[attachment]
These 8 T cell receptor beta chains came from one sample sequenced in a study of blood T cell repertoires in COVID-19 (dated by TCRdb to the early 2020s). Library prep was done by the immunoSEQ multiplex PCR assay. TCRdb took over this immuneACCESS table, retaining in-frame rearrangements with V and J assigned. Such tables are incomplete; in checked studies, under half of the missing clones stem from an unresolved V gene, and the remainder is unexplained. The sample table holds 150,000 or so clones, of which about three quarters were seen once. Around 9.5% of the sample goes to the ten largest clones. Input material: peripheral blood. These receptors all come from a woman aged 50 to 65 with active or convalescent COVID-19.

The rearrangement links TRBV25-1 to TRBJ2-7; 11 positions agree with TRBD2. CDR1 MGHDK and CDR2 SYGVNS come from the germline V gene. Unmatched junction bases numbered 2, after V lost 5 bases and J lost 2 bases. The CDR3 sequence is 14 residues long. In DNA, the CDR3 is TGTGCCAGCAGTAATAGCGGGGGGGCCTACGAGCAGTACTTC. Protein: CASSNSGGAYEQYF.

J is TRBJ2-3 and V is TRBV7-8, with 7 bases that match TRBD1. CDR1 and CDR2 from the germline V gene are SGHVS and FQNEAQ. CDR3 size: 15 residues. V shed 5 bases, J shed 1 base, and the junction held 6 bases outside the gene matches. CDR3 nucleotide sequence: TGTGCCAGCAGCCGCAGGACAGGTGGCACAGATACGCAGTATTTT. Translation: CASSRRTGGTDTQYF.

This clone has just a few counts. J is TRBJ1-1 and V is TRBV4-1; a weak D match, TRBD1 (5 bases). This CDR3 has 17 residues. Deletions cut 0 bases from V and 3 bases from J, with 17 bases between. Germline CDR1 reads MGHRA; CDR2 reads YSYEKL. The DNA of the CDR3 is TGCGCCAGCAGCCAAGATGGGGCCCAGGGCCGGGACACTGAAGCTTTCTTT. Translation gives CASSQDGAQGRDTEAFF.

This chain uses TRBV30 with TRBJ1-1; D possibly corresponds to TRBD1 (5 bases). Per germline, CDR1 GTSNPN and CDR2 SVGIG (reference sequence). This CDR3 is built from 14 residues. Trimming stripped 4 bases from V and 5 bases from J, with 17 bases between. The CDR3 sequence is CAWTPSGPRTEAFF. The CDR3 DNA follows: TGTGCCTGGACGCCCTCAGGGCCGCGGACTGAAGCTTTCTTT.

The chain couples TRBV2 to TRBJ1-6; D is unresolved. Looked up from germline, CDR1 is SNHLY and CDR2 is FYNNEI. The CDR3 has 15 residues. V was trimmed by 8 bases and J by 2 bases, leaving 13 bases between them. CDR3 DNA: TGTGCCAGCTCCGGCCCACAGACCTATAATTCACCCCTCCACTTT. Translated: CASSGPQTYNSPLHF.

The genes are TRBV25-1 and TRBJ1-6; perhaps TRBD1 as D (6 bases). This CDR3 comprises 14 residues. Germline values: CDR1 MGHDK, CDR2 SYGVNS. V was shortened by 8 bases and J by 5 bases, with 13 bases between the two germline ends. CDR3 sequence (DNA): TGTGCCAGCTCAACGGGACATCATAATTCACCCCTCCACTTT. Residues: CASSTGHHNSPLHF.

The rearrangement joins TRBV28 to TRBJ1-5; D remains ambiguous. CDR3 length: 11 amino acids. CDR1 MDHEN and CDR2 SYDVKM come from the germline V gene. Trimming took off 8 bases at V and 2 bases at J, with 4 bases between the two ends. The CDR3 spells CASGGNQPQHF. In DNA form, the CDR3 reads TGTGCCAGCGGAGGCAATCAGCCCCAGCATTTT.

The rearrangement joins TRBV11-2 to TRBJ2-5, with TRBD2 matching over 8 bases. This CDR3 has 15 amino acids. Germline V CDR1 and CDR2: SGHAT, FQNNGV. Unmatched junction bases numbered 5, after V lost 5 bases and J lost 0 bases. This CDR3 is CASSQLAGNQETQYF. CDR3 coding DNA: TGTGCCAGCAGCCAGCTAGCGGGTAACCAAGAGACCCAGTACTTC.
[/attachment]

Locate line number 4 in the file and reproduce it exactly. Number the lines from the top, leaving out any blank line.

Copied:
This clone has just a few counts. J is TRBJ1-1 and V is TRBV4-1; a weak D match, TRBD1 (5 bases). This CDR3 has 17 residues. Deletions cut 0 bases from V and 3 bases from J, with 17 bases between. Germline CDR1 reads MGHRA; CDR2 reads YSYEKL. The DNA of the CDR3 is TGCGCCAGCAGCCAAGATGGGGCCCAGGGCCGGGACACTGAAGCTTTCTTT. Translation gives CASSQDGAQGRDTEAFF.